Completing duty under instruction and selected for lieutenant colonel, he was assigned as commanding officer, 1st Light Armored Reconnaissance Battalion, 1st Marine Division, Camp Pendleton, California. Holding this command position for two years, Kelly returned to the East Coast in 1994, to attend the National War College in Washington, D.C. He graduated in 1995 and was selected to serve as the Commandant's Liaison Officer to the U.S. House of Representatives, Capitol Hill, where he was promoted to colonel.
In 1999 Kelly transferred to joint duty and served as the special assistant to the Supreme Allied Commander, Europe, in Mons, Belgium. He returned to the United States in 2001 and was assigned to a third tour of duty at Camp Lejeune, now as the assistant chief of staff G-3 with the Second Marine Division. In 2002, Kelly again served with the 1st Marine Division, this time as the assistant division commander. Much of Kelly's two-year assignment was spent deployed in Iraq. In March 2003, while in Iraq, Kelly was promoted to brigadier general, which was the first known promotion of a Marine Corps colonel in an active combat zone since that of another First Marine Division assistant division commander, Chesty Puller in January 1951. In mid-April he took command of the newly formed Task Force Tripoli and drove it north from Baghdad into Samarra and Tikrit. During the initial assault on Baghdad, Kelly was asked by a reporter of the Los Angeles Times if (considering the size of the Iraqi Army and the vast supplies of tanks, artillery and chemical weapons available to Saddam's forces) he would ever consider defeat. Kelly's archetypal response was, "Hell these are Marines. Men like them held Guadalcanal and took Iwo Jima. Baghdad ain't shit."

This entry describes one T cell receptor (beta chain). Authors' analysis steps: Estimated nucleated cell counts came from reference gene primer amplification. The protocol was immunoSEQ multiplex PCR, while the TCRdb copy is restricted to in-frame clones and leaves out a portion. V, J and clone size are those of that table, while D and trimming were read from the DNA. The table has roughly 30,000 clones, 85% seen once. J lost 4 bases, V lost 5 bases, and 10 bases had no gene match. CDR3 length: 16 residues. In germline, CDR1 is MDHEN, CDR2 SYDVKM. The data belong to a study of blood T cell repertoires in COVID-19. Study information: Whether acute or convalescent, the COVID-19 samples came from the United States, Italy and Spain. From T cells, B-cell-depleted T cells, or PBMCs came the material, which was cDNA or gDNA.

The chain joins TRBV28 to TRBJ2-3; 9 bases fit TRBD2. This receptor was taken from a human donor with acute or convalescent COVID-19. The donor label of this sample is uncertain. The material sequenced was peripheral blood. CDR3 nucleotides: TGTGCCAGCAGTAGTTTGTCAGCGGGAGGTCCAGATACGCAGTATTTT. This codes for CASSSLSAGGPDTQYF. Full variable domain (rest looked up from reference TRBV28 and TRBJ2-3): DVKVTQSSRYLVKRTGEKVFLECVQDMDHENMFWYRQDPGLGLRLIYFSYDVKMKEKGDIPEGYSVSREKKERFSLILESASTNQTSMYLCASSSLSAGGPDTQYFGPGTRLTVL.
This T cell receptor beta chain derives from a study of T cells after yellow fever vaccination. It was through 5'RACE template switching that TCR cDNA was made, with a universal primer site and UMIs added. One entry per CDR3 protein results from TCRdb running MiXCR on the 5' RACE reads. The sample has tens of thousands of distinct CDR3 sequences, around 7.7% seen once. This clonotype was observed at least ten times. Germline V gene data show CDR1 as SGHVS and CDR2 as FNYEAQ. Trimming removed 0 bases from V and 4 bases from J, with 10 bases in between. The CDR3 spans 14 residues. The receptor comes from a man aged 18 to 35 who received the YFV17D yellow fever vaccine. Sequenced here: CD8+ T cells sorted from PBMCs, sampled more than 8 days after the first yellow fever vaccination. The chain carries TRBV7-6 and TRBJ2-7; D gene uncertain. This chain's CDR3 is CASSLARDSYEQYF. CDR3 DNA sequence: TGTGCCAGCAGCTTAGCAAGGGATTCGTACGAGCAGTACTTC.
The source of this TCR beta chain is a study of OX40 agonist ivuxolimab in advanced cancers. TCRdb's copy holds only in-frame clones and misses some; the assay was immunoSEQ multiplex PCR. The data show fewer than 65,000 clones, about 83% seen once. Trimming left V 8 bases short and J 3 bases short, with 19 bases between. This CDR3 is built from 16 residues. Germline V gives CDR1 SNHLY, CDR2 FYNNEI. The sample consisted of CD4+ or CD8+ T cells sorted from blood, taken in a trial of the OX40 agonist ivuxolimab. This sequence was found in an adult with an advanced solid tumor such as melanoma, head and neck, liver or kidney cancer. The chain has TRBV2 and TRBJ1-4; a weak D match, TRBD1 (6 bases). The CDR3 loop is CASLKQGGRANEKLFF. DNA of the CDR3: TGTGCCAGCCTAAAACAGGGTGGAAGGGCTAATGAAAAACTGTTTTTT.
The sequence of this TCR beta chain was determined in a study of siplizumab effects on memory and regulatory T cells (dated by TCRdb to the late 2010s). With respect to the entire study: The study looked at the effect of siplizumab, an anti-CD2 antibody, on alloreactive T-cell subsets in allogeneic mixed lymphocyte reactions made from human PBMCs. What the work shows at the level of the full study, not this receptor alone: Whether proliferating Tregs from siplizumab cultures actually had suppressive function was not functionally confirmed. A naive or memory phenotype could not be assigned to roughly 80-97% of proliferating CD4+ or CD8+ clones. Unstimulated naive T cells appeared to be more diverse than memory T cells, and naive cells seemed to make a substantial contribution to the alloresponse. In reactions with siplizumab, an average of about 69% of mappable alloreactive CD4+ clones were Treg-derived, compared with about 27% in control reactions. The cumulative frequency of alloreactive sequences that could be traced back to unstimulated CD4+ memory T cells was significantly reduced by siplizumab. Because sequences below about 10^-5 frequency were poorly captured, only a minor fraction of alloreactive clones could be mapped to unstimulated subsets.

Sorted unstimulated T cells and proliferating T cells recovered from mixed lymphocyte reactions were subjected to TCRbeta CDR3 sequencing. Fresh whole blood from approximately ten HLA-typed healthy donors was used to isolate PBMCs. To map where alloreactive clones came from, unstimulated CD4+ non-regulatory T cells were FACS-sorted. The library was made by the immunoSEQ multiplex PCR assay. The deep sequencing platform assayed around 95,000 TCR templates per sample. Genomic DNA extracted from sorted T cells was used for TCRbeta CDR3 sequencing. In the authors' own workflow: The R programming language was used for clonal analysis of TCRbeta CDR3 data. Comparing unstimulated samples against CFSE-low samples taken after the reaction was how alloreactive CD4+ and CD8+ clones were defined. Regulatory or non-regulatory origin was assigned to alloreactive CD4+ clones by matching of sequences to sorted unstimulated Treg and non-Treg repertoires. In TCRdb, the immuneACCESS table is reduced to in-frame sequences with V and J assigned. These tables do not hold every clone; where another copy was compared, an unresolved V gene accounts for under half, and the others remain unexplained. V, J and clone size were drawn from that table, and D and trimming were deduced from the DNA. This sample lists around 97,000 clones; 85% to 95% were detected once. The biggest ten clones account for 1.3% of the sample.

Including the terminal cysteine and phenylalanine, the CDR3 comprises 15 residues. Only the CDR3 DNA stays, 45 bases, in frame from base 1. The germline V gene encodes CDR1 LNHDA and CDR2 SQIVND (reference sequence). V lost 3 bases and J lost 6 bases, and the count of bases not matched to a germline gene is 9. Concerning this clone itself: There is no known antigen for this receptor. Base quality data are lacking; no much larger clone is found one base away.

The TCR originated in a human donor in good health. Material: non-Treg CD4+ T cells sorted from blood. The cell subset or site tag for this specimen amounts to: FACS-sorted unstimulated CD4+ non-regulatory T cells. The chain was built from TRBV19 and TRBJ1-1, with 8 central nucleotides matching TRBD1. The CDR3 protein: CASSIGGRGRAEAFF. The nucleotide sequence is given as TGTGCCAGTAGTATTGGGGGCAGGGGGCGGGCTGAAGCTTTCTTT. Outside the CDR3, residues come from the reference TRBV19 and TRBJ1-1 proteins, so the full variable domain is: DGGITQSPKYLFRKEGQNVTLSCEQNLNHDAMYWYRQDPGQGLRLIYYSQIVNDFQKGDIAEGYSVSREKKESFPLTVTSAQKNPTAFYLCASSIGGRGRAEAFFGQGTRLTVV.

His next assignment was as legislative assistant to the Commandant of the Marine Corps, Michael Hagee In January 2007 Kelly was nominated for major general, and confirmed by the U.S. Senate on September 11, 2007.
Kelly's next assignment, in July 2007, was as commanding general, I Marine Expeditionary Force (Forward). On February 9, 2008 Kelly assumed command of the Multi-National Force–West in Iraq, replacing Major General Walter E. Gaskin. After a year in Iraq Kelly returned to the States in February 2009.
His son, 1st Lieutenant Robert Michael Kelly, was killed in action in Sangin, Afghanistan on November 9, 2010. He was on his third combat tour, but his first as a U.S. Marine Corps infantry officer with Lima Company, 3rd Battalion, 5th Marines. Robert's brother, John's eldest child, is a Marine Corps major.
Kelly was the senior military assistant to the Secretary of Defense and personally greeted Secretary Panetta at the entrance to the Pentagon on July 1, 2011, Panetta's first day as secretary.